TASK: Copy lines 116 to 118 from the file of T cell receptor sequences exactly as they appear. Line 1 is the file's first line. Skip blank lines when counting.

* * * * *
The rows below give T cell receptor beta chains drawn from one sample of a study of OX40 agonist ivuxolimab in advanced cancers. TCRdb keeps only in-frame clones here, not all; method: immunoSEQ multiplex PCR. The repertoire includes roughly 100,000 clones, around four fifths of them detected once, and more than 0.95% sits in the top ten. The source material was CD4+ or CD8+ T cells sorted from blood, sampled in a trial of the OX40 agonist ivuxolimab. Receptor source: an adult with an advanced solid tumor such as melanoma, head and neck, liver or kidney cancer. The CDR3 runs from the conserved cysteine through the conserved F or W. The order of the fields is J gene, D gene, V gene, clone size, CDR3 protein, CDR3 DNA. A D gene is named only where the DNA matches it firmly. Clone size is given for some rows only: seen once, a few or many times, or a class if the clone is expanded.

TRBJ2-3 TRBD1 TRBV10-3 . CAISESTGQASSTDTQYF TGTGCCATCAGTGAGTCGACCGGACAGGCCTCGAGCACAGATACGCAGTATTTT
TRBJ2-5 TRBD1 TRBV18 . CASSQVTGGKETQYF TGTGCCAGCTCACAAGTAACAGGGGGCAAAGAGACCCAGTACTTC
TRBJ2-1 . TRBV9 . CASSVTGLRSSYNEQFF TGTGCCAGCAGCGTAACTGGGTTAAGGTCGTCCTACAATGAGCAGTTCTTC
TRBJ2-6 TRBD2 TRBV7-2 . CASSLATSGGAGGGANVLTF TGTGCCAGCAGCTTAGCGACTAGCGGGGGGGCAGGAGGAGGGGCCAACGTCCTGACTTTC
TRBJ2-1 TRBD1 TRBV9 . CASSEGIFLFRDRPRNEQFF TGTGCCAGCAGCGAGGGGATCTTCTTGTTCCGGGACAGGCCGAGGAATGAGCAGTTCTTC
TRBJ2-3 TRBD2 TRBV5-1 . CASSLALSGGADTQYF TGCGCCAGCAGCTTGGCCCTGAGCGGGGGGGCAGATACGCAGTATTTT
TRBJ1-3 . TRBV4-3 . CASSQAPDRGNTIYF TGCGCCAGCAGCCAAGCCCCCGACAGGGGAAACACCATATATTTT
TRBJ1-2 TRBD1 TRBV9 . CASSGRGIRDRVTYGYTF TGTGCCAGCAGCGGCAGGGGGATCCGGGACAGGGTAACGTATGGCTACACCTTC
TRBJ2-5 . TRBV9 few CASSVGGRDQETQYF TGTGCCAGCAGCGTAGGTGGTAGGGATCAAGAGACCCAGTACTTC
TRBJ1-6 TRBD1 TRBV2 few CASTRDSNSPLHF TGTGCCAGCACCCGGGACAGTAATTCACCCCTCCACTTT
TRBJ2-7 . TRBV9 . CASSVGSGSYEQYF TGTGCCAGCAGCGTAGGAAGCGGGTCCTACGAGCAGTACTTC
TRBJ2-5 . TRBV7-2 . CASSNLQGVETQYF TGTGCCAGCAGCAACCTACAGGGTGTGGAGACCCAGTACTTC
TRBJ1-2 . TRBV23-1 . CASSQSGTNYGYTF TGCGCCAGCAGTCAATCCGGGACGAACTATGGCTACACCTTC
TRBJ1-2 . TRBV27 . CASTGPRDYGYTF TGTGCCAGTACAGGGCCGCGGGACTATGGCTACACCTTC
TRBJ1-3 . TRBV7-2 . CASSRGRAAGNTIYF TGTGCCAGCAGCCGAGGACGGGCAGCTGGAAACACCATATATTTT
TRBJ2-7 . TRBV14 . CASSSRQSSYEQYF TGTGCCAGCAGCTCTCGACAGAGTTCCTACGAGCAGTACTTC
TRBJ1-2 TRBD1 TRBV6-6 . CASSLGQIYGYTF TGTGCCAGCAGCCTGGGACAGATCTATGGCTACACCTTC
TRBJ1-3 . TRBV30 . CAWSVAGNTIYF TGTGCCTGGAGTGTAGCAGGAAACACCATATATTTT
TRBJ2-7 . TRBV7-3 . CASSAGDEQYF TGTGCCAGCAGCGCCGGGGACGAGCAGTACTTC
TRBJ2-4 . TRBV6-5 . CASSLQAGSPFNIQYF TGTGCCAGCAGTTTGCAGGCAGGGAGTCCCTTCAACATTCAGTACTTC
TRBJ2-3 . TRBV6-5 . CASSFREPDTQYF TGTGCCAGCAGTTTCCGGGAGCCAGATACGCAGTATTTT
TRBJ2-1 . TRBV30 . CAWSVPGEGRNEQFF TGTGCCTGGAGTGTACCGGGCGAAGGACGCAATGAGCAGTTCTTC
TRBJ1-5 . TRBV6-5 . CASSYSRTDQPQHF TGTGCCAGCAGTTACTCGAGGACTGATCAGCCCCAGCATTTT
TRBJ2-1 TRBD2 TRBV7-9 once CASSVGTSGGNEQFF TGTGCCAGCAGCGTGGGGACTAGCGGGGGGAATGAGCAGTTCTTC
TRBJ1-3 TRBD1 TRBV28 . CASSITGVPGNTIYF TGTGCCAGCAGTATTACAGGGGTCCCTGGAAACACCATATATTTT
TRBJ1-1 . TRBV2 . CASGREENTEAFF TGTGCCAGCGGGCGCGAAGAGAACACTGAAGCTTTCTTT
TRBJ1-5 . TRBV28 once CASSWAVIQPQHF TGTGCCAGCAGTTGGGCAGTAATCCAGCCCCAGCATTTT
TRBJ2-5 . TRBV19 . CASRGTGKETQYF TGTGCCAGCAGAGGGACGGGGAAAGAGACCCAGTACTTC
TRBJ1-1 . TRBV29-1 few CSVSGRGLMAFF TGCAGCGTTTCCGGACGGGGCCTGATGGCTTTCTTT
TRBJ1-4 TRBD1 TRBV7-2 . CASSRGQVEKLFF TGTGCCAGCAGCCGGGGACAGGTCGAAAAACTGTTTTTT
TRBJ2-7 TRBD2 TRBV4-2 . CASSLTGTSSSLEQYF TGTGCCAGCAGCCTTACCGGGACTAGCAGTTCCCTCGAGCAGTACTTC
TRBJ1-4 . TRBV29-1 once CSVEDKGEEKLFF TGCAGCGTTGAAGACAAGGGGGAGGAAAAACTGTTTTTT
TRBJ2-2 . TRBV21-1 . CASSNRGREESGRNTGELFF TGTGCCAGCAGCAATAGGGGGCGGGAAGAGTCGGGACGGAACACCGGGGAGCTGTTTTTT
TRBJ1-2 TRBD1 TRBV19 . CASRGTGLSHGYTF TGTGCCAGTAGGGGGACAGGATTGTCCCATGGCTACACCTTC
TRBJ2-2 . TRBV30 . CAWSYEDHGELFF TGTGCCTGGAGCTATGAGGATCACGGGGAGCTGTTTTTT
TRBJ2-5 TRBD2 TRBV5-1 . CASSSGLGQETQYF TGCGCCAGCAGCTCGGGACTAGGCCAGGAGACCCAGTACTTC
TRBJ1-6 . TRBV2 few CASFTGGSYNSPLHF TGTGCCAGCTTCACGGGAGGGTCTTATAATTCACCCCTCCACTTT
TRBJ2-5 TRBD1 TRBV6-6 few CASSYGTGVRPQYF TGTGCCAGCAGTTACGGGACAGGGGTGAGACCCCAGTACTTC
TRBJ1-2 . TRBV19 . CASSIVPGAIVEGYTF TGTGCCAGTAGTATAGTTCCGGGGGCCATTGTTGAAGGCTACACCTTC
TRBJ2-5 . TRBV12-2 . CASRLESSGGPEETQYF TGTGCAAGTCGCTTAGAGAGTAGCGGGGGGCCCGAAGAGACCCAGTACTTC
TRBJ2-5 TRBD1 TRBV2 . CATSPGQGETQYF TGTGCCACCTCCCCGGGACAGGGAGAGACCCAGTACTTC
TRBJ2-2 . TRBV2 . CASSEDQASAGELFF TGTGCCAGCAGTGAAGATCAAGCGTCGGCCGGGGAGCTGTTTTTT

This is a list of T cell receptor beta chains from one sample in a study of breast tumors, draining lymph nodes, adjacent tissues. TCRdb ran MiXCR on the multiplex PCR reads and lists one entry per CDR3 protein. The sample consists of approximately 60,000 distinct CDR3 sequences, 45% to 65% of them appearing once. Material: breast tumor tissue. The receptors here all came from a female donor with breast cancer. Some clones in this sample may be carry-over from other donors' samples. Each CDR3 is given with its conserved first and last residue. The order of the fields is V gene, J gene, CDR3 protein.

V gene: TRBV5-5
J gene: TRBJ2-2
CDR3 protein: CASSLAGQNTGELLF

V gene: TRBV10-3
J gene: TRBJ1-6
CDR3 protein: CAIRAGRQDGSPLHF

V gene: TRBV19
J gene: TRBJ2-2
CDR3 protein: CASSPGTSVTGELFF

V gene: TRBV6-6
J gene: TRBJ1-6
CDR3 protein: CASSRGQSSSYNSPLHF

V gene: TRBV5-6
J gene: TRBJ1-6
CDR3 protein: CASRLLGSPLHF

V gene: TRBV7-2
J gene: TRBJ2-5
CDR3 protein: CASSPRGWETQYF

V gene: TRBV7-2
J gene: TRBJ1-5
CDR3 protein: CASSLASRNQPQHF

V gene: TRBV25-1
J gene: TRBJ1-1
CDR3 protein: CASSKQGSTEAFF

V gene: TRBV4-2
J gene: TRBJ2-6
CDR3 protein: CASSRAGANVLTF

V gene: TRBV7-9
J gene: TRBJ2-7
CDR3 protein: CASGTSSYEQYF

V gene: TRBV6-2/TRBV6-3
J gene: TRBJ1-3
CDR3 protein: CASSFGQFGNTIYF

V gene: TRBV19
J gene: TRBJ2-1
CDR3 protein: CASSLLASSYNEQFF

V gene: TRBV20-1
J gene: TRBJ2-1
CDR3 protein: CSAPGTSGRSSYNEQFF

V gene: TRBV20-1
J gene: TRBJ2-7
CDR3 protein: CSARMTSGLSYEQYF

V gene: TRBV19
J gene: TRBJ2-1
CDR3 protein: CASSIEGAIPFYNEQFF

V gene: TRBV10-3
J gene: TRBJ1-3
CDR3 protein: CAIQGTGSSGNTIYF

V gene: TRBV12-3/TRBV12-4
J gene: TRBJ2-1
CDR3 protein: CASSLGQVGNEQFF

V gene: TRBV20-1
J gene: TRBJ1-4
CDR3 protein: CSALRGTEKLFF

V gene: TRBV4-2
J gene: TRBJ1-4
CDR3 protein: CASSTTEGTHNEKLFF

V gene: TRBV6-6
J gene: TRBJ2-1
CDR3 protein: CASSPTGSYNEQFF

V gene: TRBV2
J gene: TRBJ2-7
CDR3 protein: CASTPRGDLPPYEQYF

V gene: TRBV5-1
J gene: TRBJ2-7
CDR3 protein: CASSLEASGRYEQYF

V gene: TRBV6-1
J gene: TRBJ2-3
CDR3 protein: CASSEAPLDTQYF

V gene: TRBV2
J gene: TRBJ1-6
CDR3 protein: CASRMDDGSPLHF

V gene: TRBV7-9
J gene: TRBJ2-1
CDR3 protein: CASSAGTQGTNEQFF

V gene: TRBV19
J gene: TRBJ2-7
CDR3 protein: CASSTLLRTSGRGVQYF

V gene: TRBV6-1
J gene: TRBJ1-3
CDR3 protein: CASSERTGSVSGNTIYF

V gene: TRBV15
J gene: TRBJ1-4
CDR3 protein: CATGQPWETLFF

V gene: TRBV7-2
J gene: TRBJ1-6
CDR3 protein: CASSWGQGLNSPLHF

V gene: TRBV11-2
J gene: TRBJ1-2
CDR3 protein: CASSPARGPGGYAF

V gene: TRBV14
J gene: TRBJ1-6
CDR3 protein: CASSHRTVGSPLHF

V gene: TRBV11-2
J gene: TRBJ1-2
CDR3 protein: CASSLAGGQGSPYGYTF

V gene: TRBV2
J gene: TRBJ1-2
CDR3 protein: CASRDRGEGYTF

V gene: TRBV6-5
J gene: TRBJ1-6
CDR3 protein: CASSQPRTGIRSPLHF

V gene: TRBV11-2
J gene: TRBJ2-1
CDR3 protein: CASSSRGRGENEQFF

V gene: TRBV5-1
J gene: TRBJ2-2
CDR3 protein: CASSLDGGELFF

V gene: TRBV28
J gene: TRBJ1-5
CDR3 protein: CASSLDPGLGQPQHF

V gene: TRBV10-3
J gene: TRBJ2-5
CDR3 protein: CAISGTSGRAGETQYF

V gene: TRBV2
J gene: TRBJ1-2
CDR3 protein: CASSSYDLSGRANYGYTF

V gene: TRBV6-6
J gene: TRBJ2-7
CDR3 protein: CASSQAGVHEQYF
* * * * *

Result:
CDR3 protein: CASRMDDGSPLHF

V gene: TRBV7-9
J gene: TRBJ2-1